The Committee requested further clarification regarding the effectiveness of the Government’s National Strategy on tackling autism. It was confirmed that there was now a clearer focus in terms of central Government legislation and attempts had been made to improve employment opportunities. However, although awareness was increasing, outcomes did not appear to be changing very much. On a localised level there was a more co-ordinated approach with agencies working together. It was noted that the National Strategy focused on adults. However, in Hillingdon, a decision had been taken to focus on children and families too. In response to their enquiries, Members were informed that it was difficult to access data in relation to autism therefore the tracking of outcomes locally was challenging. On a service level there had been a vast improvement since 2010 in terms of what was available for families to access; however, there was still a long way to go.

 

In response to questions from the Committee, it was confirmed that greater clarity was needed regarding the services provided by the local authority and how to access said services. It was reported that the information was currently not in a central location and was therefore not easy to locate. HACS received calls from GPs on a weekly basis asking how patients could get an autism diagnosis in Hillingdon. For those who were not eligible for specialist or statutory support, it was confirmed that availability of services was often an issue. It appeared that many Council officers lacked understanding of ASD. It was suggested that one option would be to train up a number of autism ambassadors across the Council (one ambassador per department) who could provide expertise in this area. Should the ambassador be unable to assist, a member of HACS could step in and offer support and expertise. The Committee was  ...  view the full minutes text for item 28.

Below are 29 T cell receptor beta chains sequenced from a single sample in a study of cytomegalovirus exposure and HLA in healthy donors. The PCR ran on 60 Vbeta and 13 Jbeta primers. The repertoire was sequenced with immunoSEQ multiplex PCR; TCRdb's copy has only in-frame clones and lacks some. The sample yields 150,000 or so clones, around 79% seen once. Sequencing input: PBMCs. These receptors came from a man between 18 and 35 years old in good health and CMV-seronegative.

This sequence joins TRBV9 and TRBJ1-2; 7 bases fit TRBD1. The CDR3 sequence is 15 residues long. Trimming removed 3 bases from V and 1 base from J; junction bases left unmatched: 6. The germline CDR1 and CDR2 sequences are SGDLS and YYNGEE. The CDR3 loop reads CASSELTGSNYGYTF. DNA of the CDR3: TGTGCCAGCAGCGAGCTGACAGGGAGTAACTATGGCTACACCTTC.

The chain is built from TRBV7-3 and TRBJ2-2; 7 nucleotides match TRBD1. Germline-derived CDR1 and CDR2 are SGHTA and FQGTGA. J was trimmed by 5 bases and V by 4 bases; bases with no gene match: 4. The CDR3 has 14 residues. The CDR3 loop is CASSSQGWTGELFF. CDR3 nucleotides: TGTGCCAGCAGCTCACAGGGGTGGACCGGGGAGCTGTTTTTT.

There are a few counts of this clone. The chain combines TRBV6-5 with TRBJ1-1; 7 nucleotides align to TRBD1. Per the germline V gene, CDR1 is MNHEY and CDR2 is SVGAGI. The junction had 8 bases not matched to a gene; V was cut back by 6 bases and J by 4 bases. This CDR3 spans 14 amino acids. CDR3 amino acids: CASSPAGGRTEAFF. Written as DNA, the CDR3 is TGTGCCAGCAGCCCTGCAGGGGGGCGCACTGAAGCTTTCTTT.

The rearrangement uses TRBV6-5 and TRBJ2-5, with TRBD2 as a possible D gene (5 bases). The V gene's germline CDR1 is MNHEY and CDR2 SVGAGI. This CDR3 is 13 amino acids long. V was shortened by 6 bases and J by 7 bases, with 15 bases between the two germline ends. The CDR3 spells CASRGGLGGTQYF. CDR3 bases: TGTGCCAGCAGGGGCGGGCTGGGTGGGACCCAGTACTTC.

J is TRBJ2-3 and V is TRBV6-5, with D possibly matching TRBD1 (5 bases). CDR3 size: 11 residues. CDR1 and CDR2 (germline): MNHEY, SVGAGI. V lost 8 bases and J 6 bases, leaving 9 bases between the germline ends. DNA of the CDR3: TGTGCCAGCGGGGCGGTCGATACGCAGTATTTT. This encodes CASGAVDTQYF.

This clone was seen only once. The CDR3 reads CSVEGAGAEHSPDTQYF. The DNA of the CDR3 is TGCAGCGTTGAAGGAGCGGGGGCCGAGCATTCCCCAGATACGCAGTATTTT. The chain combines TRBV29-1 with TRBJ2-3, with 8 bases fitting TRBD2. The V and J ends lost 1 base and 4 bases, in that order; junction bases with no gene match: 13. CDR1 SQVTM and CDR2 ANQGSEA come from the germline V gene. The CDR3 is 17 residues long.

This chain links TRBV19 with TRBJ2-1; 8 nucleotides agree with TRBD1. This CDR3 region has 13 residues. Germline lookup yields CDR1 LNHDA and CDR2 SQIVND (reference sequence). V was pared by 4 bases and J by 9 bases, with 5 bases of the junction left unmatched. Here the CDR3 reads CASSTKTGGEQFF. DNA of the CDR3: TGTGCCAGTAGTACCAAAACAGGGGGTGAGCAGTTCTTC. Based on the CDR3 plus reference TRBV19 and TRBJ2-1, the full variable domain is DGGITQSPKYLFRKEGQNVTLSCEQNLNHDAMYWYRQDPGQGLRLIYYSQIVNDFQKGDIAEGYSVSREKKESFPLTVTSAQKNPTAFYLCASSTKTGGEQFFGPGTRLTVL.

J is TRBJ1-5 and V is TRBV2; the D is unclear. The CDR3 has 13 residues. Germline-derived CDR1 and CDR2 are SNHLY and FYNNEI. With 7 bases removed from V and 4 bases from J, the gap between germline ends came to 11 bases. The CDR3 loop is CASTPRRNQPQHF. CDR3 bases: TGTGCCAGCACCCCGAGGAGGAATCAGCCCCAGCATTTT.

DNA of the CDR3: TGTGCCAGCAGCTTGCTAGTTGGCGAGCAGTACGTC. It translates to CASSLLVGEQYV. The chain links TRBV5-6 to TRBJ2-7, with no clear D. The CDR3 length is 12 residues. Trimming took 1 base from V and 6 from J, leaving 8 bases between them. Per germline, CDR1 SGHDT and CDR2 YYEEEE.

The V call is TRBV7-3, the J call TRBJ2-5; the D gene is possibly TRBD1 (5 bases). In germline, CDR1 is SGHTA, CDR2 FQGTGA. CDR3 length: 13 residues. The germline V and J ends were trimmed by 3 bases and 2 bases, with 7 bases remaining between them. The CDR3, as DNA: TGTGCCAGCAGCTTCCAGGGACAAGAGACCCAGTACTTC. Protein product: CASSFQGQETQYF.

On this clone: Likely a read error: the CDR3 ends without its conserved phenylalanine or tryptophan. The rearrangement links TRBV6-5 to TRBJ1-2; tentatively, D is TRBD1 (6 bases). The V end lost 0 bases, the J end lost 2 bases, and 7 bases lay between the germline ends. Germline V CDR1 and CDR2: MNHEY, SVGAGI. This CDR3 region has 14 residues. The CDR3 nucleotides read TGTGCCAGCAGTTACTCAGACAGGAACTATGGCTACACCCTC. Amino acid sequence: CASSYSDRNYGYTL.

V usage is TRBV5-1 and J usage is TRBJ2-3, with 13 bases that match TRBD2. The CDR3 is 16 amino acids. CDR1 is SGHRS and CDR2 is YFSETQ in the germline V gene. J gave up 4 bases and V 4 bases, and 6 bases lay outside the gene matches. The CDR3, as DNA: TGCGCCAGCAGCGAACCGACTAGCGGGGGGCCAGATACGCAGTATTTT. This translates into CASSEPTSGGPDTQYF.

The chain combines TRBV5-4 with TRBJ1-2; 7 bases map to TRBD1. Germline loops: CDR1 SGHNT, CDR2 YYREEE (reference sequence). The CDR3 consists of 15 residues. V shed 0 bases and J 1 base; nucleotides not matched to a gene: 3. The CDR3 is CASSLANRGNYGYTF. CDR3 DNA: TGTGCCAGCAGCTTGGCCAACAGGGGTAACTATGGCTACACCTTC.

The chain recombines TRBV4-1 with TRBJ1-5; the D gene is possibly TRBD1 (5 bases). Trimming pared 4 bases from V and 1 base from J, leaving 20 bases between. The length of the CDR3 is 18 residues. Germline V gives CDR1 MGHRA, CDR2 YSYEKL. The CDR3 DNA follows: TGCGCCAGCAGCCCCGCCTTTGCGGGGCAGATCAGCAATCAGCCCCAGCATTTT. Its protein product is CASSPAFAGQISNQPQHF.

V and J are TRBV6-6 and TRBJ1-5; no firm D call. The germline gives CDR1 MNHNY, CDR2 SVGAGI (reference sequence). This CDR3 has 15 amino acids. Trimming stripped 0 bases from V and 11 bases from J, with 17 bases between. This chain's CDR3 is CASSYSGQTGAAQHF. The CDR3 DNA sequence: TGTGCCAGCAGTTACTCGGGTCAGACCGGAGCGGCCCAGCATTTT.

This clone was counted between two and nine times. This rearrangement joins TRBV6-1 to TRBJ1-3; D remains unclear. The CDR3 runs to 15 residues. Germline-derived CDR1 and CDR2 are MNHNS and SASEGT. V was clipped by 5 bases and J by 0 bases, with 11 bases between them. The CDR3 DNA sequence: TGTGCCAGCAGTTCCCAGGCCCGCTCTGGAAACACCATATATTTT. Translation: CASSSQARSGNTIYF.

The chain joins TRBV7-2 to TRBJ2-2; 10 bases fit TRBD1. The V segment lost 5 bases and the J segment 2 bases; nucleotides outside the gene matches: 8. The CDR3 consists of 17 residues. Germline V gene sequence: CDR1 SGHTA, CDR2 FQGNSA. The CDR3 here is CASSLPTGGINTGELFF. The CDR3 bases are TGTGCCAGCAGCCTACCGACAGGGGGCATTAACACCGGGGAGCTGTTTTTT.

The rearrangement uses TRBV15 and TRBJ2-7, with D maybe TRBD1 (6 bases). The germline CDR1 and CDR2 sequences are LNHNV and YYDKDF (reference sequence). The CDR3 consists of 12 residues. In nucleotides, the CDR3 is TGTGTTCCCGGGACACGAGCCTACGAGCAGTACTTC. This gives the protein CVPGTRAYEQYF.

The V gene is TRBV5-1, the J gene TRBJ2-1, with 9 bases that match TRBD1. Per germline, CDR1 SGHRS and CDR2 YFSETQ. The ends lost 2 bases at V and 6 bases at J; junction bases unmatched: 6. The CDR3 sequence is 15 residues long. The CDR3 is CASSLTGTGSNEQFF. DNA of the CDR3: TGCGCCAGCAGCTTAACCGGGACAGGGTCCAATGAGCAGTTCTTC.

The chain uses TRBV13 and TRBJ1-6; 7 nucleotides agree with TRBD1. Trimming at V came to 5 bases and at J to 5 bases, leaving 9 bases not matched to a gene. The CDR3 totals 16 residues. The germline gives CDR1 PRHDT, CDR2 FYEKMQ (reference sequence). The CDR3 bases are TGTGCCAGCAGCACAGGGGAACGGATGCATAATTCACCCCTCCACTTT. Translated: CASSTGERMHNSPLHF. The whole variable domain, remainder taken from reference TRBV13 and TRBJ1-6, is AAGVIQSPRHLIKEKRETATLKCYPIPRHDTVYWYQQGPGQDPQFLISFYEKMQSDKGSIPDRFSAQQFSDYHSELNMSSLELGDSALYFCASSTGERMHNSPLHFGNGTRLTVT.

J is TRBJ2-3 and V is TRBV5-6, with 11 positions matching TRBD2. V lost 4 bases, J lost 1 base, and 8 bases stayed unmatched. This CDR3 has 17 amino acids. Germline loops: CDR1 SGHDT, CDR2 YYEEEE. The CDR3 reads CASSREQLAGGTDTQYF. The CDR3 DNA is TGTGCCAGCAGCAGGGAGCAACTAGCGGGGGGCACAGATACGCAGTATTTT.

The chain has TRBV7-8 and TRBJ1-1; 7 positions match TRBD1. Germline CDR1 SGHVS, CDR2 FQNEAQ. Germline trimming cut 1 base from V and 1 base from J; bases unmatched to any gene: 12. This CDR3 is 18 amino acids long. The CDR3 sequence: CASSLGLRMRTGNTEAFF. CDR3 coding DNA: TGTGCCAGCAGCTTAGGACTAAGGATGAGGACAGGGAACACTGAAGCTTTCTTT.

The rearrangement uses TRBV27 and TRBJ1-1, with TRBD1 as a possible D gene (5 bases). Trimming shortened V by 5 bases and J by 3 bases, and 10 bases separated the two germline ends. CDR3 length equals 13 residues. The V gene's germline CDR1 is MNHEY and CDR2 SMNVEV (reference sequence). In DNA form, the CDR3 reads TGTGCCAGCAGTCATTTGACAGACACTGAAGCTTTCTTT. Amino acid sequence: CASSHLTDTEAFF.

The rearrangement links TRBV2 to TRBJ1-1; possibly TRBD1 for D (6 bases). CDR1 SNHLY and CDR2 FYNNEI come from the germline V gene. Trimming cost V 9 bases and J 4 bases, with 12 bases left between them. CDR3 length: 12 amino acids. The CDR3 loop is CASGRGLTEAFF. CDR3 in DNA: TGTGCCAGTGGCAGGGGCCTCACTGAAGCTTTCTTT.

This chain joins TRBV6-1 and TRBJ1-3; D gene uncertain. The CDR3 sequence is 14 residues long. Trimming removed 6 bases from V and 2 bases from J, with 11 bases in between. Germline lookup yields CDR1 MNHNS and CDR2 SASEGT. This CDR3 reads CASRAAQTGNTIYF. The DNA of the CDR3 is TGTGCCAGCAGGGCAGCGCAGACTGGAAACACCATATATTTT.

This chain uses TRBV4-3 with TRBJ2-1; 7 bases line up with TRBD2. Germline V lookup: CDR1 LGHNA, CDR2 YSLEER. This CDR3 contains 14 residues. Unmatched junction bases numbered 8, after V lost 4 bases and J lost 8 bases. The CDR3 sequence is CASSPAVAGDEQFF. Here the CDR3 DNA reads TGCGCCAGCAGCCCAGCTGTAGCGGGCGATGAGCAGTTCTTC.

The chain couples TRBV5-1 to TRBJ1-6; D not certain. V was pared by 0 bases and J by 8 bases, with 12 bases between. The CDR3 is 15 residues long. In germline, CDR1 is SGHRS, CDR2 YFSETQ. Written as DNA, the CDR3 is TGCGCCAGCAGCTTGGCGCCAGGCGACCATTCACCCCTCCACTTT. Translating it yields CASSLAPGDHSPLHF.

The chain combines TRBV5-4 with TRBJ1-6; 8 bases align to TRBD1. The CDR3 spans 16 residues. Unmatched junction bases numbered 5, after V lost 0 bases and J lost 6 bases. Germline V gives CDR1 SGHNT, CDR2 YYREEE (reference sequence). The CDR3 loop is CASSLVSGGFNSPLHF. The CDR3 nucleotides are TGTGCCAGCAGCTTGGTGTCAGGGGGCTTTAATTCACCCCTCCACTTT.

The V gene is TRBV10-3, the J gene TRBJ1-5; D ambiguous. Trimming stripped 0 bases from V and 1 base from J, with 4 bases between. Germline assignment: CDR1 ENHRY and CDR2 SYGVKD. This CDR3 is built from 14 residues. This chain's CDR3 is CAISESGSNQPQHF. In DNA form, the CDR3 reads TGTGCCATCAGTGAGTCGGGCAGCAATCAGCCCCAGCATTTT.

29.

Update on Online Housing Benefit Applications pdf icon PDF 64 KB

Additional documents:

Minutes:

Sunita Ghudial, Head of Benefits – Exchequer Services presented the report which had been prepared in February 2020 prior to the outbreak of the Covid-19 pandemic. An addendum had been included in the pack which captured the impact of the pandemic from 1 March 2020 onwards.